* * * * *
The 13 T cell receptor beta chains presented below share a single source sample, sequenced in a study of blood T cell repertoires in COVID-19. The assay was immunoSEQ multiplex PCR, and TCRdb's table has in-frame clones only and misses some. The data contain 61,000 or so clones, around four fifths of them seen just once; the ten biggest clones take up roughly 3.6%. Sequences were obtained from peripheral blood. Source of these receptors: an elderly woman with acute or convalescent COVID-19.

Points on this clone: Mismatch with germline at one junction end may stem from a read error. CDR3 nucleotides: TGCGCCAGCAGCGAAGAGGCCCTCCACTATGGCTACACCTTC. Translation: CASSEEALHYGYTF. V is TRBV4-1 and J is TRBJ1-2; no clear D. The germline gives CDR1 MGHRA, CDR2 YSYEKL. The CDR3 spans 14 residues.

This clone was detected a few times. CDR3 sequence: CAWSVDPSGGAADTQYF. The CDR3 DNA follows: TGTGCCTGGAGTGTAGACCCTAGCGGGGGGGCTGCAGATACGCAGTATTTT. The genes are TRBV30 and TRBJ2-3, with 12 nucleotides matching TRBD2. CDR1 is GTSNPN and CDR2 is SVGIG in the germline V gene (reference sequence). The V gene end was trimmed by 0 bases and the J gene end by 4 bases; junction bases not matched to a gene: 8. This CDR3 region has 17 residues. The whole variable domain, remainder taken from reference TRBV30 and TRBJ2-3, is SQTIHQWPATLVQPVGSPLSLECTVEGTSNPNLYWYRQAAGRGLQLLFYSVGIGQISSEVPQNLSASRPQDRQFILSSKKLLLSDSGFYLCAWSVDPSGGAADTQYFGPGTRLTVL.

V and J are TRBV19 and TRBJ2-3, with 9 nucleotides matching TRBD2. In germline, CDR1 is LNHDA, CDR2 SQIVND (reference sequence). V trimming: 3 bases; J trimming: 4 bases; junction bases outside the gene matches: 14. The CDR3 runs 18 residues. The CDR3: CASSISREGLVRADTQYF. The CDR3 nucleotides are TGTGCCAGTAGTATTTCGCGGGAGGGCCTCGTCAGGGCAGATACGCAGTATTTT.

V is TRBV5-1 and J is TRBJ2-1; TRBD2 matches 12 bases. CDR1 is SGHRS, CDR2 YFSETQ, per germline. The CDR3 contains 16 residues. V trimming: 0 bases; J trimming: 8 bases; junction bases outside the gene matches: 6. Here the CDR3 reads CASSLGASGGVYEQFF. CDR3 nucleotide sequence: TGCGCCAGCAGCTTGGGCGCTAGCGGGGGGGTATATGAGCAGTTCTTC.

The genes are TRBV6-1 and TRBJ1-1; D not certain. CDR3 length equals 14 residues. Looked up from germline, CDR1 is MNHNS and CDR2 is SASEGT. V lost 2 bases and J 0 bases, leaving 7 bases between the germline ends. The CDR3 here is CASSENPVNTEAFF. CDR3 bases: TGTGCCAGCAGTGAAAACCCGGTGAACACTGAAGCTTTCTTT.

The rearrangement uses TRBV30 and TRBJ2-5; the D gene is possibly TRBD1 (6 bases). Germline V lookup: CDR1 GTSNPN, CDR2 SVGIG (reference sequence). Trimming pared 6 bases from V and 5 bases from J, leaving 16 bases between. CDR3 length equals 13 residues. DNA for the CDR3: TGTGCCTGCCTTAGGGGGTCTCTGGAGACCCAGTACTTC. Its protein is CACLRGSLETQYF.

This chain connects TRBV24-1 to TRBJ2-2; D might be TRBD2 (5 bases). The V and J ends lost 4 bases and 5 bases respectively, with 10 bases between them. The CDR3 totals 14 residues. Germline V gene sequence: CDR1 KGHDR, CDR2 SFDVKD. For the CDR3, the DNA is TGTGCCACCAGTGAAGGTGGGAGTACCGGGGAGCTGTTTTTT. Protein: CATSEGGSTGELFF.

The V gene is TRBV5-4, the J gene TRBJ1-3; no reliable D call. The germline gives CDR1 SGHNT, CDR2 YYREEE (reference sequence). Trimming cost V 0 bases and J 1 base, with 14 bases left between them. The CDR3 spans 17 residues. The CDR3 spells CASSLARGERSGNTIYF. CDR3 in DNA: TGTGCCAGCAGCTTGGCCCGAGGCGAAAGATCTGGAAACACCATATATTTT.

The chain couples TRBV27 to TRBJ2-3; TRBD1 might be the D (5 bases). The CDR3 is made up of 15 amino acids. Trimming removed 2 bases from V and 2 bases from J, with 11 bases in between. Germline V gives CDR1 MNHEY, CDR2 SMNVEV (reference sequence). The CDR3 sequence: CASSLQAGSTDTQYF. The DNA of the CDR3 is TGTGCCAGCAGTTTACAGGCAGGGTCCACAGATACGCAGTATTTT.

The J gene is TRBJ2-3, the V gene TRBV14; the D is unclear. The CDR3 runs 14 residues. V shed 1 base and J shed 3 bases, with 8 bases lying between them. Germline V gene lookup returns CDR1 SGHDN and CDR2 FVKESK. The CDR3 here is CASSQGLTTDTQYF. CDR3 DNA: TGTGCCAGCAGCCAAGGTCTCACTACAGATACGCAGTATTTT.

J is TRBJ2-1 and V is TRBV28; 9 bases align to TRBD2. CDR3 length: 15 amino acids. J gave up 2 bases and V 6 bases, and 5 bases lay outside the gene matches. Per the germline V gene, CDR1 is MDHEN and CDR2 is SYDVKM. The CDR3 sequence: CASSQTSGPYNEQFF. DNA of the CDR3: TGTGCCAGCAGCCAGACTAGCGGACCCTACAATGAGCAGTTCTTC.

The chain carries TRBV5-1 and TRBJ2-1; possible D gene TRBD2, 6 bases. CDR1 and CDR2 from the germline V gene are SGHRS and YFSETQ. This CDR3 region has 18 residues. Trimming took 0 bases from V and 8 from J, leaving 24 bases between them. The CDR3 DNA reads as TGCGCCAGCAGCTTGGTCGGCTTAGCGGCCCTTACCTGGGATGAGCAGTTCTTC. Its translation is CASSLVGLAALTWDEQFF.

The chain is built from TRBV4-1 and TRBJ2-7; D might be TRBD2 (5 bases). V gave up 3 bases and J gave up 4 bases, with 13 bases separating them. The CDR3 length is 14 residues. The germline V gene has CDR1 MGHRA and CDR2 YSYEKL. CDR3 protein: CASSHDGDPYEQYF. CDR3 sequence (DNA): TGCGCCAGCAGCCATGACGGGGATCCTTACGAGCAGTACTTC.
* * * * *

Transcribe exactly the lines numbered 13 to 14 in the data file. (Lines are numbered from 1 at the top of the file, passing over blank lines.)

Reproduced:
The chain carries TRBV5-1 and TRBJ2-1; possible D gene TRBD2, 6 bases. CDR1 and CDR2 from the germline V gene are SGHRS and YFSETQ. This CDR3 region has 18 residues. Trimming took 0 bases from V and 8 from J, leaving 24 bases between them. The CDR3 DNA reads as TGCGCCAGCAGCTTGGTCGGCTTAGCGGCCCTTACCTGGGATGAGCAGTTCTTC. Its translation is CASSLVGLAALTWDEQFF.

The chain is built from TRBV4-1 and TRBJ2-7; D might be TRBD2 (5 bases). V gave up 3 bases and J gave up 4 bases, with 13 bases separating them. The CDR3 length is 14 residues. The germline V gene has CDR1 MGHRA and CDR2 YSYEKL. CDR3 protein: CASSHDGDPYEQYF. CDR3 sequence (DNA): TGCGCCAGCAGCCATGACGGGGATCCTTACGAGCAGTACTTC.